Diabetes – What is Diabetes?
Diabetes is a serious illness that affects millions of people every year. It happens when the body does not produce enough insulin, or fails to utilize the insulin it does have effectively.
The good news is that it is curable and can be prevented or delayed with diet, exercise and medication. It’s also important to be aware of symptoms to be able to tell the signs of a problem and get treatment.
What is diabetes?
Diabetes is a chronic (long-lasting) health issue that affects how your body turns food into energy. It occurs when your pancreas doesn’t produce enough insulin or is unable to use it correctly.
Insulin is the hormone that helps your body to absorb and utilize glucose, also referred to as sugar. People with type 2 diabetes aren’t able to make enough insulin, or their bodies can’t use it properly.
In both forms of diabetes, the blood sugar levels get too high in time. This can cause problems with your feet, eyes and kidneys. It can also damage the arteries in your heart and brain.
Type 1 diabetes
Type 1 diabetes is an autoimmune disease in which your body’s immune system attacks and destroys insulin-producing cells inside the pancreas. This process can last for months or even for years until it leads to the absence of insulin completely.
People suffering from type 1 diabetes must take insulin each day. They must also monitor their blood glucose levels and adjust their food, insulin and activity levels to keep their blood sugar within a healthy range.
Type 2 diabetes
If you suffer from type 2 diabetes, your body is not functioning as insulin should. Insulin is a hormone that helps your cells take blood sugar (glucose) out of your blood and into your cells, where it can be used as energy.
People suffering from type 2 diabetes have to manage their condition through a healthy diet and regular exercise. They may also have to take medication to control their blood glucose levels.
Diabetes in women symptoms
Diabetes is a chronic illness that affects all races, ethnic groups as well as ages and genders. However women are at higher risk than men.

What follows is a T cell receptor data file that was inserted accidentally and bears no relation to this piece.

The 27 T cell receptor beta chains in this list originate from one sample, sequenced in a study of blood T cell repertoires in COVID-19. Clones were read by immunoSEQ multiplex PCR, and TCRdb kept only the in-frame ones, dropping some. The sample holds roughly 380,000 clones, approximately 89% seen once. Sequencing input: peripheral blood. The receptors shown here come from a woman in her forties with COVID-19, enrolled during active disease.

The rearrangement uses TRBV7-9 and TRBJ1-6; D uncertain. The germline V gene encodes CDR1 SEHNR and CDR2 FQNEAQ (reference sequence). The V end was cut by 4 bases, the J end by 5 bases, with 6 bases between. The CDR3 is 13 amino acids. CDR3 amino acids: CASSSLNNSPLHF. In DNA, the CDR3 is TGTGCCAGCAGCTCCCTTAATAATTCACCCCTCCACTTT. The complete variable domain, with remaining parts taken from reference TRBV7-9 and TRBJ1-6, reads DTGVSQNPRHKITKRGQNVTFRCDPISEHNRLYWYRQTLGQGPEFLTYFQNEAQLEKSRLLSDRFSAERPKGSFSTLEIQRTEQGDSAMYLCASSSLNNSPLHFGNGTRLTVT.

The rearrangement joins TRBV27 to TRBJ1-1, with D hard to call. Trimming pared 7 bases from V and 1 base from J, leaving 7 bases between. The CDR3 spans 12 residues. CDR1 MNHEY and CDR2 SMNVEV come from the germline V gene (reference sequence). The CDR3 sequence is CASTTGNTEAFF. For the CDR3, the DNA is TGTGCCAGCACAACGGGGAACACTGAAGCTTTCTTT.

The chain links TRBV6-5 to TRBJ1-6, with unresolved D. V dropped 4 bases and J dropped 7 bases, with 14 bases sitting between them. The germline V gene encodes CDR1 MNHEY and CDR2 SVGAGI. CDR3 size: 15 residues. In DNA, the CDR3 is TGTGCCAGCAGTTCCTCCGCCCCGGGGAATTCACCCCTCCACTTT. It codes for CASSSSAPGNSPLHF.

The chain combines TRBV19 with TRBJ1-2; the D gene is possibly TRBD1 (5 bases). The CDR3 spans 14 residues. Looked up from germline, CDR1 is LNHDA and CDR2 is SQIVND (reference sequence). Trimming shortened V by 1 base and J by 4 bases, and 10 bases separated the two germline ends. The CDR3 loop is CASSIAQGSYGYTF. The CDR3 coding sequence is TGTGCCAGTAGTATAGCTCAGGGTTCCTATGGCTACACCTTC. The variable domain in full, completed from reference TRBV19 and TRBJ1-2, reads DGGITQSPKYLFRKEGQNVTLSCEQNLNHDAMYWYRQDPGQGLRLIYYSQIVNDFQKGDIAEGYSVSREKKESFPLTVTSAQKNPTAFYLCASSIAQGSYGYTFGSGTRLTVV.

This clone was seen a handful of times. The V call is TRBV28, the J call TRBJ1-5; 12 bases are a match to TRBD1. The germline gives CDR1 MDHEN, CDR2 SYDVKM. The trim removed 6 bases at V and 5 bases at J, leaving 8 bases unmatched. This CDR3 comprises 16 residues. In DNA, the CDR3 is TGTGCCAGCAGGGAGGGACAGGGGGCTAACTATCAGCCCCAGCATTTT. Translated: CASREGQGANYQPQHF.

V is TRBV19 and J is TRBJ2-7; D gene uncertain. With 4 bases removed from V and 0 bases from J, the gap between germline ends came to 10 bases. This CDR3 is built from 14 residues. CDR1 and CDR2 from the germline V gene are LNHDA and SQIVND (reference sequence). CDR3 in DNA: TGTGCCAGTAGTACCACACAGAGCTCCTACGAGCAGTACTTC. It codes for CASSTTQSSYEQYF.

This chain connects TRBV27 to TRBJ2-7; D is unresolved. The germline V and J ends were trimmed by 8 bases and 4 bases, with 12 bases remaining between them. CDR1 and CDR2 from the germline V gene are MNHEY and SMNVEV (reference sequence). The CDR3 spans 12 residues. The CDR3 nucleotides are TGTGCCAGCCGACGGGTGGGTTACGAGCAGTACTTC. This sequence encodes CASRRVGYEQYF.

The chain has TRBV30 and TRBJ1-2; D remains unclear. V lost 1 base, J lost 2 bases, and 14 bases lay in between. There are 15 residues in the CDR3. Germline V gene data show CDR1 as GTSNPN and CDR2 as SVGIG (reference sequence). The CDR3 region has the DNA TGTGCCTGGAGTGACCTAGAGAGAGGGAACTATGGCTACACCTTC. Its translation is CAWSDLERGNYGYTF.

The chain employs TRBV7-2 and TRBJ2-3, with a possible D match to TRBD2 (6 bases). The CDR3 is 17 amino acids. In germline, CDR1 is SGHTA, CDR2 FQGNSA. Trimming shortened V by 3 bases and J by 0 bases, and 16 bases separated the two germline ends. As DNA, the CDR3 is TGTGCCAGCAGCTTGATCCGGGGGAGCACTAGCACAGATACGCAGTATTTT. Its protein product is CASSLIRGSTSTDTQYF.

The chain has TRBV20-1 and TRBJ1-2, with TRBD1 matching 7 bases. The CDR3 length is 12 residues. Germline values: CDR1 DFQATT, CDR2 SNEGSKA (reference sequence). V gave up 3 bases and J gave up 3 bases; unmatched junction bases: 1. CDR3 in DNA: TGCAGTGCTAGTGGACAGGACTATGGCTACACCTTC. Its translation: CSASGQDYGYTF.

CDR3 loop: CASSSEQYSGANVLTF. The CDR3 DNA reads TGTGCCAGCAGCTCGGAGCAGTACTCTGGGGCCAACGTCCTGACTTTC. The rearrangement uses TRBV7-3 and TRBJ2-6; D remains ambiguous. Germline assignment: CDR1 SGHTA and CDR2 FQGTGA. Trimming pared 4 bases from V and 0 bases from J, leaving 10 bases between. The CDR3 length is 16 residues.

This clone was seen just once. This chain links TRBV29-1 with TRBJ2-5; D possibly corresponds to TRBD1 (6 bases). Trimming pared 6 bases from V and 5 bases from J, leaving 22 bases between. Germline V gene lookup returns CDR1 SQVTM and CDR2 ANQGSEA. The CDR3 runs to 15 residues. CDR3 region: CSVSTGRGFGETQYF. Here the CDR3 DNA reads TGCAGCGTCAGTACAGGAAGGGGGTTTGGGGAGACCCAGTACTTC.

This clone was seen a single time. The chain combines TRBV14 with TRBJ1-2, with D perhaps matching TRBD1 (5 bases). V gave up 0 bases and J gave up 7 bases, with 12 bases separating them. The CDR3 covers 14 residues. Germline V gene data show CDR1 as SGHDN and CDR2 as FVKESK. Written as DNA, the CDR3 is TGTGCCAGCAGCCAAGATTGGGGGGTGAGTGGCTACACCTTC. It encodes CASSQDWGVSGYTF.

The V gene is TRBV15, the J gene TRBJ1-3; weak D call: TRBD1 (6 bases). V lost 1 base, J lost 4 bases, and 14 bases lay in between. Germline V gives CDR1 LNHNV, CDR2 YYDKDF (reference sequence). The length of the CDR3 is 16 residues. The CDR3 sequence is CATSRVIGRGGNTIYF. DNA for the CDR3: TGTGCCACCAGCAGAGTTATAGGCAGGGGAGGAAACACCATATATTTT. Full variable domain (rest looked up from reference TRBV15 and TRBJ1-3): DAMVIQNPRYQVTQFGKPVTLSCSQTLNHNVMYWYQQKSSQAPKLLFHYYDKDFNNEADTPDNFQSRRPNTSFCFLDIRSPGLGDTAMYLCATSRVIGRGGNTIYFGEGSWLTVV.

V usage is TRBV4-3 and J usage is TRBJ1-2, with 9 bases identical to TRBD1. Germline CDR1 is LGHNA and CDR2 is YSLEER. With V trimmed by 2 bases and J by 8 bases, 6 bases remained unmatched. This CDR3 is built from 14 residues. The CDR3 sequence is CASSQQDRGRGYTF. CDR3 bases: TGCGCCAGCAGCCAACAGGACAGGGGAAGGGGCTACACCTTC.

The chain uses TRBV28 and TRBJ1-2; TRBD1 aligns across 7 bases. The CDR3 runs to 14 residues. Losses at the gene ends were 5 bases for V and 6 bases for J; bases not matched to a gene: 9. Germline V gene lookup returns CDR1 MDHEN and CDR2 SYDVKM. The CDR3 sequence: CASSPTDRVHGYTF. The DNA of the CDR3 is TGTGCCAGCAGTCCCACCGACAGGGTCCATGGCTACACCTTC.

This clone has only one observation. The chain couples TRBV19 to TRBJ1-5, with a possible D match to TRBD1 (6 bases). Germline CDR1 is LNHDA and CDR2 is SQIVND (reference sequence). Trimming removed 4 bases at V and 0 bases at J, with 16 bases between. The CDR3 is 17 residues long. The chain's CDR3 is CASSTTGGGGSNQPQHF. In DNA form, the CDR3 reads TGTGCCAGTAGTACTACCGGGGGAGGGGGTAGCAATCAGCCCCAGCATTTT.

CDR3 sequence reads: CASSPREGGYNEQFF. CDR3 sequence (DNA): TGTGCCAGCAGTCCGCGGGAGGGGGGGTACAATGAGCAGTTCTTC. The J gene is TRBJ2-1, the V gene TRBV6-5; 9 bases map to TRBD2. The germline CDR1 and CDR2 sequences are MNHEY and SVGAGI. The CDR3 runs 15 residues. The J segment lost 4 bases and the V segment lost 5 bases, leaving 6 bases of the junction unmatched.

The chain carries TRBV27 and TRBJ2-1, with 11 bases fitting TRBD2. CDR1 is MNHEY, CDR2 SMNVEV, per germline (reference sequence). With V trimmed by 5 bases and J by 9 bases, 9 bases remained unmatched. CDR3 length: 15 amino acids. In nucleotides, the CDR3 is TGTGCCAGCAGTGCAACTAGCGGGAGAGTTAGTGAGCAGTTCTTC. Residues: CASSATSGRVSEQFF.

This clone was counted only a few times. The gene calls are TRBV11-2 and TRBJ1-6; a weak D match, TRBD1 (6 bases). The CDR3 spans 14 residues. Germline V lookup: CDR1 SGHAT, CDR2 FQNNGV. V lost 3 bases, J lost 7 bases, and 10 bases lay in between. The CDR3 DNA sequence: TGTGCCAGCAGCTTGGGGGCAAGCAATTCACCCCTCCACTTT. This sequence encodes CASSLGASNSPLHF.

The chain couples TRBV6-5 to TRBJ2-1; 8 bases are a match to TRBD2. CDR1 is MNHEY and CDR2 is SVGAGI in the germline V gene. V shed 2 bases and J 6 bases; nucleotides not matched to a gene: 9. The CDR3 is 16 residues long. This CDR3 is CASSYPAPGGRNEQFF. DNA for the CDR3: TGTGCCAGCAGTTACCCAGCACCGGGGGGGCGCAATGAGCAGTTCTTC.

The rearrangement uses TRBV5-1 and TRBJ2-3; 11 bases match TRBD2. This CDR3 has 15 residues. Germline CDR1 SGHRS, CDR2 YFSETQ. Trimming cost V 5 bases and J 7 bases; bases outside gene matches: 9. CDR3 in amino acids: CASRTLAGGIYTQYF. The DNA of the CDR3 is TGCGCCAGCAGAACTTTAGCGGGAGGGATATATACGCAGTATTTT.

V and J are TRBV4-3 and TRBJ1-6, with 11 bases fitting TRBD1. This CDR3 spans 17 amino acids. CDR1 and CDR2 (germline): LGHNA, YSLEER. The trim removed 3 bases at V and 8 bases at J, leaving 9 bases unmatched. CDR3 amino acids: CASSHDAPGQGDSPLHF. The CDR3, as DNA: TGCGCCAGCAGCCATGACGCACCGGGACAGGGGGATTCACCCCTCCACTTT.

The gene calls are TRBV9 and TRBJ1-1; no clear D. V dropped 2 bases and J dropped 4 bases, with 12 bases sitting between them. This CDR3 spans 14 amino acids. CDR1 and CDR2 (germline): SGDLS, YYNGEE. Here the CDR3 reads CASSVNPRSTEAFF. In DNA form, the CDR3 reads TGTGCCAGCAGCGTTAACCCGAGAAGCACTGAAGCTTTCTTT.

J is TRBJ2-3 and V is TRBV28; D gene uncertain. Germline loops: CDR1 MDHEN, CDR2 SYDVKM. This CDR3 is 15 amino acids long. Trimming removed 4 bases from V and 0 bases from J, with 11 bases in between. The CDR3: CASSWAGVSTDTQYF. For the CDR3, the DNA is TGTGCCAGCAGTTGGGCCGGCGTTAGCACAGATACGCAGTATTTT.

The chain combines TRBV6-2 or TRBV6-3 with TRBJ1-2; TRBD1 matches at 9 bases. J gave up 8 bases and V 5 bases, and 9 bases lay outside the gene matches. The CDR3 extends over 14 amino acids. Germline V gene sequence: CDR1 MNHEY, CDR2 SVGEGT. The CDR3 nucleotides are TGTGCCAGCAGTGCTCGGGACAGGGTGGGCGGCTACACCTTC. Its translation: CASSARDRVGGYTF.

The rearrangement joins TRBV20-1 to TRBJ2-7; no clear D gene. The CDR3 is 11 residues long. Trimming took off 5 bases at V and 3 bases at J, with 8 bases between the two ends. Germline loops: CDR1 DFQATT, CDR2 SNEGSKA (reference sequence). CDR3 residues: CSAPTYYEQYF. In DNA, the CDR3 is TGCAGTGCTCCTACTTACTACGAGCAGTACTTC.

Women with diabetes are at a greater risk chance of developing complications than men, including heart disease (the most frequent diabetes complication) and loss of vision.
One early warning sign of diabetes in women is a rise in thirst and urine, a condition known as polydipsia. This is because diabetes causes excess sugar to build up in the blood, and the kidneys aren’t able filter it out effectively.
Men with diabetes Men: Symptoms
In diabetes, cells are unable to use blood sugar (glucose) for energy. This is typically due to the fact that the pancreas is producing too little insulin.
This can result in high blood glucose levels. The body then attempts to lower these levels by flushing out the excess glucose from your bloodstream through urine.
Diabetes patients are frequently thirsty, and need to drink a lot of fluids.
Men may be able to experience weight loss too as their bodies break down muscle for energy, instead of fat. This is due to the fact that their blood sugar levels are high for long periods.
A healthy diabetes diet can be an essential part of managing the condition. It can help control blood sugar levels, manage weight and reduce the risk factors that can lead to heart disease.
Your diet should include plenty of whole foods like fruits whole grains, vegetables beans, and low-fat dairy. It should be free of saturated (unhealthy) fat and added sugars.
You may consider limiting your consumption of drinks that are sweetened with sugar. These drinks are usually high in sugar which can cause blood sugar levels in the body to increase.
Your doctor might prescribe diabetes-related medications to keep your blood sugar (glucose) levels within an acceptable range. These medications are typically combined with lifestyle changes, like eating habits and physical activity to help manage diabetes.
If your blood sugar is not being controlled by one medication, you might need to take a different medication. Your doctor can help you select the right medicine to suit your preferences and needs.
Newer medications, such as sodium-glucose -cotransporter-2 inhibitors, and glucagon peptide-1 receptor antagonists, lower blood sugar levels and are beneficial for the kidneys and cardiovascular system, while reducing the risk of developing complications. They are also beneficial for weight loss and are available in injectable and tablet forms.